Right — why can’t science be supernatural? After all, creation science is supernatural, and we all know how successful that’s been. Hambo continues:

What’s more, Kopplin—like almost all evolutionists — confuses historical science with operational (observational) science.

We’re not going to bother debunking that one again (see The Lessons of Tiktaalik). Then he quotes Zack about the damage creationism does because creationist kids can’t get decent jobs in the real world of science. Hambo doesn’t like that. He says:

We’re now seeing this sort of claim more and more from evolutionists. They, like Kopplin, believe that if a student is taught or believes in biblical creation, he will never be able to understand or achieve anything in the realm of science. And yet, here at Answers in Genesis and the Creation Museum, we have a number of researchers on staff with earned PhDs in their respective fields of science.

Yes, and the best that Hambo’s staff can do is become creationist apologists and tour guides at Hambo’s creation museum. That’s a great use for their science degrees. Here’s more:

… Kopplin is also attacking state government school voucher programs across the U.S., claiming that because of vouchers, belief in biblical creation is being promulgated.


Kopplin may be offended at the very thought of government money from school vouchers going to schools that teach biblical creation, but we find it equally offensive that tax dollars go to fund the teaching of the religion of evolution. Why should Christians, who want their children educated in biblical creation, be forced to fund public schools and secular museums that teach evolution?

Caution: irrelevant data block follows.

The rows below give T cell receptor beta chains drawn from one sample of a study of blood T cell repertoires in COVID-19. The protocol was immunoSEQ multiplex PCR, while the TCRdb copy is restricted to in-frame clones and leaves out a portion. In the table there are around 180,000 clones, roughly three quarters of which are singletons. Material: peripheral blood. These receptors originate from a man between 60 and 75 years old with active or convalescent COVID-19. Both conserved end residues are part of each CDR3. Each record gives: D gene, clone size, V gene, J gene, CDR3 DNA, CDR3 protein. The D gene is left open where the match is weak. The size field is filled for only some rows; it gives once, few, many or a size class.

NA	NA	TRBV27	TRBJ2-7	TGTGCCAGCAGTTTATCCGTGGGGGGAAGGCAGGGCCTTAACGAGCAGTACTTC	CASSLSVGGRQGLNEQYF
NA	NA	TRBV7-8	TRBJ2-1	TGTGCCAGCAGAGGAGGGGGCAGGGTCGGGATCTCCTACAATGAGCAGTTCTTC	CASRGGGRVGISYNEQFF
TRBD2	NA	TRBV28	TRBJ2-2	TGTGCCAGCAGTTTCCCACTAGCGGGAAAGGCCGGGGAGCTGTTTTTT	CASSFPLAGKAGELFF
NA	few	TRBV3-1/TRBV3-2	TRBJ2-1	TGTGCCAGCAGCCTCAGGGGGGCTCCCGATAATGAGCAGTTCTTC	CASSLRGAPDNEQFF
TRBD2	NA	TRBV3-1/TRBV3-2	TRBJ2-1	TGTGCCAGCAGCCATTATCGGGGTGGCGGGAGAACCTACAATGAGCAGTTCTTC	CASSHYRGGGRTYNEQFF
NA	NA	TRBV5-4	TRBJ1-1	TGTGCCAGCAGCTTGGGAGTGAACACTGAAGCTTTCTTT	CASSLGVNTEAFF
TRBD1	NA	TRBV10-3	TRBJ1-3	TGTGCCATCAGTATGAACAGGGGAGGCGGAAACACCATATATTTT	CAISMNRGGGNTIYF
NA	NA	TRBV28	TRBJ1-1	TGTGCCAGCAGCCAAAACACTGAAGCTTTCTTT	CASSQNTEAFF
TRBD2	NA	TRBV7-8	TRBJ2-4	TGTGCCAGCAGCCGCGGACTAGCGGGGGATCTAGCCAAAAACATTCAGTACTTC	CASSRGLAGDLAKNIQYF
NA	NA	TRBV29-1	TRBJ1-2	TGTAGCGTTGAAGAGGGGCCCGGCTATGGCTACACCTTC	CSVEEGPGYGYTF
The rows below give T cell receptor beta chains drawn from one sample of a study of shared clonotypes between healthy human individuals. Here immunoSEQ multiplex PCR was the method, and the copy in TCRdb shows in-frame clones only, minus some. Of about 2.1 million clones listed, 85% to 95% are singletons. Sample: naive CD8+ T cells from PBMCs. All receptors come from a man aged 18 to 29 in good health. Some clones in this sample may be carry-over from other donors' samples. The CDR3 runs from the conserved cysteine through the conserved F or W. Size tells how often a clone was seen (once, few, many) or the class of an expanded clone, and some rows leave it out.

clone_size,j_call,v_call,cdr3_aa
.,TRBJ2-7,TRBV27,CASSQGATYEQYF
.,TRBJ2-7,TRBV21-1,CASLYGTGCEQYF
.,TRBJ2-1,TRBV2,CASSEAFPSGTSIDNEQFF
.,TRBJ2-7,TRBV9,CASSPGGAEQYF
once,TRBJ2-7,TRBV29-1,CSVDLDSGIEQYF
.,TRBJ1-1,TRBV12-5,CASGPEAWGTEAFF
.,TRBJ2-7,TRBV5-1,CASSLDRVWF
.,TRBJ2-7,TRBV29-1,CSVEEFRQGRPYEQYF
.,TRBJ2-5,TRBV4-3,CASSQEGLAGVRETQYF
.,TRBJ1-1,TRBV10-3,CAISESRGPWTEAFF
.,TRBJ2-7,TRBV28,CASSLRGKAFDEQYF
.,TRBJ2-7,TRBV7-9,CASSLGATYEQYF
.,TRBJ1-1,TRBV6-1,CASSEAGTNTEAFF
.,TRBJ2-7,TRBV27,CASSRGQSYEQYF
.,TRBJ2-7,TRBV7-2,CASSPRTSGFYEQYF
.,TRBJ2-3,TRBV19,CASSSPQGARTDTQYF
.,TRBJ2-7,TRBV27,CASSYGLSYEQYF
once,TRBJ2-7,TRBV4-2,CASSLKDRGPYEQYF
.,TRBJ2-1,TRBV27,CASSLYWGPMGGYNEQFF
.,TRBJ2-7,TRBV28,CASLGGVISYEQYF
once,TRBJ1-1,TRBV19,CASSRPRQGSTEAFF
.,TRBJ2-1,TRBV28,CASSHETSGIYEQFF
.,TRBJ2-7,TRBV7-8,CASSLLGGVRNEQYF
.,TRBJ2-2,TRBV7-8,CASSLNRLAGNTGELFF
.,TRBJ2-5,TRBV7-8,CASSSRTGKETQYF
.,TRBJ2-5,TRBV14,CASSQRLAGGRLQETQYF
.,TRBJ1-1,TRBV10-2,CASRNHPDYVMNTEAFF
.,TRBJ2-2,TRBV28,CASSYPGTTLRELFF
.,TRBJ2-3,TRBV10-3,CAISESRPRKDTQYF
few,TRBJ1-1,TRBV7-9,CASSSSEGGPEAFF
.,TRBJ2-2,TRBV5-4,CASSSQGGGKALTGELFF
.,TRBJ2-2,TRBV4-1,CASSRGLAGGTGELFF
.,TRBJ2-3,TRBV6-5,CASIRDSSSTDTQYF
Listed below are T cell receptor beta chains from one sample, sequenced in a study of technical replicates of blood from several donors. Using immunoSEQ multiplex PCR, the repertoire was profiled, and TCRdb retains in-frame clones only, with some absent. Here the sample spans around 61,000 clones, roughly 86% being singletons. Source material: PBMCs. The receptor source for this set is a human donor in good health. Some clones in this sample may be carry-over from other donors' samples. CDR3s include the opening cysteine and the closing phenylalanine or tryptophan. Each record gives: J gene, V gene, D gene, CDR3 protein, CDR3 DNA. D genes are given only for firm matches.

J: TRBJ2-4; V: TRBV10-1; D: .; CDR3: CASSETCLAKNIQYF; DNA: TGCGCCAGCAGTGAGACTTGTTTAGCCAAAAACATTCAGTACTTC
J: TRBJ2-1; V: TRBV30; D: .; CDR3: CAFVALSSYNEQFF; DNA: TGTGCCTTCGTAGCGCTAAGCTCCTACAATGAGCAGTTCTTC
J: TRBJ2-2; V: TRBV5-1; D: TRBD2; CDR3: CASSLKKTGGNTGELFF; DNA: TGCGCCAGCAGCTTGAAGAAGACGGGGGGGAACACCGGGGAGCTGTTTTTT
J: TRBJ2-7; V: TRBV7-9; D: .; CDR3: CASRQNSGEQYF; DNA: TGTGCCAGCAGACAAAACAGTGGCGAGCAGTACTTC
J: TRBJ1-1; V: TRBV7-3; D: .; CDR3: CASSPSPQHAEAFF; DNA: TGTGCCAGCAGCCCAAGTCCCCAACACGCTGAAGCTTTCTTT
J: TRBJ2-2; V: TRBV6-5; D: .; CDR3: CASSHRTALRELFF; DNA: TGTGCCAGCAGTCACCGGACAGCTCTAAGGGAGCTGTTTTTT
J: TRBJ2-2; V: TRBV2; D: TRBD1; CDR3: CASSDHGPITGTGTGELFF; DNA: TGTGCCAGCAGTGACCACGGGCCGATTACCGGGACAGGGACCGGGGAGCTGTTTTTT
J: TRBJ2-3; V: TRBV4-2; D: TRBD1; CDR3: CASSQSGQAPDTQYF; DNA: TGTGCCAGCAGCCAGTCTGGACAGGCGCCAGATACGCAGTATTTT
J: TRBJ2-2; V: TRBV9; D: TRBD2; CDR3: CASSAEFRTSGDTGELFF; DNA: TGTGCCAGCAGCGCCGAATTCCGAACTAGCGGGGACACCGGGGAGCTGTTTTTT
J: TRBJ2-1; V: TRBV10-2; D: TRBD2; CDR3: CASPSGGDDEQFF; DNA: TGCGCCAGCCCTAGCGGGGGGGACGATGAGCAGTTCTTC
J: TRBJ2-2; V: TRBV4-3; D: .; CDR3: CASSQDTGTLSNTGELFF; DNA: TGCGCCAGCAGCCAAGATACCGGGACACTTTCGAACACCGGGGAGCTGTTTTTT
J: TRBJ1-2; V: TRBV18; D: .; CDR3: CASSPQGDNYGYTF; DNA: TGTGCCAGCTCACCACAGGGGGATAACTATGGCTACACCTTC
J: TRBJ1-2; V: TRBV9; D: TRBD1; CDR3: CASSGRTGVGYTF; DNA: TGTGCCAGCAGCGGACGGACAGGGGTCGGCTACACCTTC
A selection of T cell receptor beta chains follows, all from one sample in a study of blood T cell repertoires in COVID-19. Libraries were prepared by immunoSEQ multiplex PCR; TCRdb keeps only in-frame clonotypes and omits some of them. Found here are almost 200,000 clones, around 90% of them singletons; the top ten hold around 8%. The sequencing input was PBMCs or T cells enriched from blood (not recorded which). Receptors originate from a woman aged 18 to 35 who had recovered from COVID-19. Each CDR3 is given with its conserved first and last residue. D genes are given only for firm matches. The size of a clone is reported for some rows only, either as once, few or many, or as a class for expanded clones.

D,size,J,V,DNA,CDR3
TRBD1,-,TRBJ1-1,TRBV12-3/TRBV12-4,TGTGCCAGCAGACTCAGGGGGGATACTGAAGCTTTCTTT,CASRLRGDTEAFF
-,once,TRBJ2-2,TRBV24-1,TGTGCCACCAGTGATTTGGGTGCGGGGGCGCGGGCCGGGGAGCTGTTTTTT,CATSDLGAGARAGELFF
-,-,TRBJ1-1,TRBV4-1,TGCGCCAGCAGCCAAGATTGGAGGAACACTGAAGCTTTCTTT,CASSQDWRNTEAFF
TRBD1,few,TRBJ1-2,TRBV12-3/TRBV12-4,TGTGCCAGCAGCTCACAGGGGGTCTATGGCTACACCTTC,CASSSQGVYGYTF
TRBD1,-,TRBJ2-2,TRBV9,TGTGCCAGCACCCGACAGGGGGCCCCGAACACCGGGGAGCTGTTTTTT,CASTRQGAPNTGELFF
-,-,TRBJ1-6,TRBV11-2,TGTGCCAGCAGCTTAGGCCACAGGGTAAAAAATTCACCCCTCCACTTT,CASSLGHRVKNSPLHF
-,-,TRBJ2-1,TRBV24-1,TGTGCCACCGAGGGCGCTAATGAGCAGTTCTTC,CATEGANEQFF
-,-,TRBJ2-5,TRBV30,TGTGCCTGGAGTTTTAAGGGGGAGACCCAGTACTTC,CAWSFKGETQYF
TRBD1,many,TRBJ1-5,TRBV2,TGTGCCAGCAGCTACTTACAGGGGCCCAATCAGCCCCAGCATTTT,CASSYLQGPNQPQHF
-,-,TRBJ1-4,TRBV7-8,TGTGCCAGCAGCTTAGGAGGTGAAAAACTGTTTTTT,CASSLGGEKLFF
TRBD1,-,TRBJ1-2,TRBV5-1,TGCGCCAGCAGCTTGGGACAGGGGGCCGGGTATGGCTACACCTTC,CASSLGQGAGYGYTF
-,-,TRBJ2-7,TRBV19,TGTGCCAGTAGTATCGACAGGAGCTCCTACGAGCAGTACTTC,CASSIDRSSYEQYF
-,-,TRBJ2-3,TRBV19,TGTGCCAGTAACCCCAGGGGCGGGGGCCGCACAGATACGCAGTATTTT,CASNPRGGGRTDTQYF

Uh, maybe because it’s the job of public schools to teach science, and not creationism? Then, in a desperate bid for publicity, Hambo challenges Zack to a debate:

Would Kopplin, obviously an intelligent young man, consider a debate with one of our scientists to look at the question of whether God’s Word, starting in Genesis, is true? However, we suspect he will use the same rhetoric used by most evolutionists when responding to such an invitation, and claim creationists should not be debated because they are not “real scientists.” We could probably even draft his refusal letter for him based on what other secularists have written when they have refused to debate a creation scientist.

We’ve long maintained that no one should ever debate a creationist. See Debating Creationists is Dumber Than Creationism. We’re skipping a lot of Hambo’s rant, but we’ll give you this from his conclusion:

What a sad state of affairs to see a young man who desires so strongly that generations of children and teens would believe they are just animals who developed by natural processes. If we really are just animals, why is violence, murder, cheating, or lying wrong?

Is Hambo suggesting that Zack is a lying, cheating murderer? Sounds like it. Here’s the last sentence:

This example should be a warning to parents. Kopplin is a product of the secular education system — a system that is also indoctrinating generations of children from church homes. We urge parents to recognize that their kids need to be rescued from this evil age.

There’s not much we can say, so we’ll end with this: Keep up the good work, Zack!

Copyright © 2013. The Sensuous Curmudgeon. All rights reserved.